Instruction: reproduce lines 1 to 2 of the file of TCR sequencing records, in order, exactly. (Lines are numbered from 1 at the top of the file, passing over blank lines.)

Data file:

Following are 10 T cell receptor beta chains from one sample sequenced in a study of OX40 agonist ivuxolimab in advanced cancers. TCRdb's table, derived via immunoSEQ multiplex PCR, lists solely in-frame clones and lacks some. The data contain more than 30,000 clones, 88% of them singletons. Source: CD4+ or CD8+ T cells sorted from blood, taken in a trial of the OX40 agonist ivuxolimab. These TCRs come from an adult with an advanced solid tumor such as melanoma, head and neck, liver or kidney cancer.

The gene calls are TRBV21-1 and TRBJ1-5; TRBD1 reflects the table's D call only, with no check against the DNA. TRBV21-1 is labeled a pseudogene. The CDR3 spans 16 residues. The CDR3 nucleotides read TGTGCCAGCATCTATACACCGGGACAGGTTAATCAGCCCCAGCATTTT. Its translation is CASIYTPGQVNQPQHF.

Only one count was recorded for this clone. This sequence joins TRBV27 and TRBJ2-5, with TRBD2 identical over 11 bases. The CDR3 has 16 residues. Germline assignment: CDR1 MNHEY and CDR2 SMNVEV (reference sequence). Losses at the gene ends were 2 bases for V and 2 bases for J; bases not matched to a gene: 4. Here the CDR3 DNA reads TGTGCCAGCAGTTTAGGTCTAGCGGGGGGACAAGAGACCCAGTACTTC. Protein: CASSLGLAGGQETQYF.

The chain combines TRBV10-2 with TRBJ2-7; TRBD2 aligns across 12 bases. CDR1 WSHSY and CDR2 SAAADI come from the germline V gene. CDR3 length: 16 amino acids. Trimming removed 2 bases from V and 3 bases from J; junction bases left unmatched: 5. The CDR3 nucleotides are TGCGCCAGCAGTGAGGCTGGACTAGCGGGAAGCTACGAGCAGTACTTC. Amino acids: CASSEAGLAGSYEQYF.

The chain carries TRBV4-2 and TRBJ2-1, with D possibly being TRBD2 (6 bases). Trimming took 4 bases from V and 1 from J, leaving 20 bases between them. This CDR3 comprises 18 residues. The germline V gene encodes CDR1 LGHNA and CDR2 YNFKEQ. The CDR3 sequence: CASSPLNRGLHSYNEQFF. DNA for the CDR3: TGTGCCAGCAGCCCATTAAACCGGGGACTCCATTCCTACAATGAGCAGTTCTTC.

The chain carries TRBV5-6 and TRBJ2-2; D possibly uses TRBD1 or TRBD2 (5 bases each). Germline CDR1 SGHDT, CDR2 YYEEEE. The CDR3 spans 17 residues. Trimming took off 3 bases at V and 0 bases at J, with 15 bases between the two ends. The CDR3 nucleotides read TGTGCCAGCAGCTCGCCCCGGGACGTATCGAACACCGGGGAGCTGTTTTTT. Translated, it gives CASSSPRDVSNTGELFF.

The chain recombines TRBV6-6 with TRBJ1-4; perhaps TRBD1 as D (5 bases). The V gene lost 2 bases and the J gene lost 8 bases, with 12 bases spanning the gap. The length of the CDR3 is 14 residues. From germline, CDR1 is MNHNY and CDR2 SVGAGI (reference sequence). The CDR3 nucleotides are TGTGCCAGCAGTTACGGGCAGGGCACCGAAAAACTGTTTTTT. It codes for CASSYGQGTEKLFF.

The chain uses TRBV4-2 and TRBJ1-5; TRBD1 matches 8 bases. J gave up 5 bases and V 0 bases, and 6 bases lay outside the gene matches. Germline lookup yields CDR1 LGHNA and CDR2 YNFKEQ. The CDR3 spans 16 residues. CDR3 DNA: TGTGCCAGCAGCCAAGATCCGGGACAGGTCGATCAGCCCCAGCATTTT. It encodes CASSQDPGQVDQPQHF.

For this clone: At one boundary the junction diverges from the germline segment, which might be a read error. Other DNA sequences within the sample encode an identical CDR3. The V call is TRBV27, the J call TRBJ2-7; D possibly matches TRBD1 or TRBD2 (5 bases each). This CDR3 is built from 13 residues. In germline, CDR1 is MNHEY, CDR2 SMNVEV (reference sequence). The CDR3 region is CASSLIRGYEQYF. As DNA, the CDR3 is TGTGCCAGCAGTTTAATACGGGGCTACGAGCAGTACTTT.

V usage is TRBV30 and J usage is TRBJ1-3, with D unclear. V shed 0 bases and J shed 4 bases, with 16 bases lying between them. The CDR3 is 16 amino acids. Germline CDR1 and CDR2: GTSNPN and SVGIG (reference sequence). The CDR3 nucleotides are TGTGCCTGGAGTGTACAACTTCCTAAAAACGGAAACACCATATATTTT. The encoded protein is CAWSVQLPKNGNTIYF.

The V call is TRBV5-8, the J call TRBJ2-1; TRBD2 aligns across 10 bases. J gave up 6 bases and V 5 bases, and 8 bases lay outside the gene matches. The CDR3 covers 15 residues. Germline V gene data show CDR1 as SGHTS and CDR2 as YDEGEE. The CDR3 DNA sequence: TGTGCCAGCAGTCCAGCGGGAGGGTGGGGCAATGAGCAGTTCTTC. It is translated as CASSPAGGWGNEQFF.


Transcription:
Following are 10 T cell receptor beta chains from one sample sequenced in a study of OX40 agonist ivuxolimab in advanced cancers. TCRdb's table, derived via immunoSEQ multiplex PCR, lists solely in-frame clones and lacks some. The data contain more than 30,000 clones, 88% of them singletons. Source: CD4+ or CD8+ T cells sorted from blood, taken in a trial of the OX40 agonist ivuxolimab. These TCRs come from an adult with an advanced solid tumor such as melanoma, head and neck, liver or kidney cancer.

The gene calls are TRBV21-1 and TRBJ1-5; TRBD1 reflects the table's D call only, with no check against the DNA. TRBV21-1 is labeled a pseudogene. The CDR3 spans 16 residues. The CDR3 nucleotides read TGTGCCAGCATCTATACACCGGGACAGGTTAATCAGCCCCAGCATTTT. Its translation is CASIYTPGQVNQPQHF.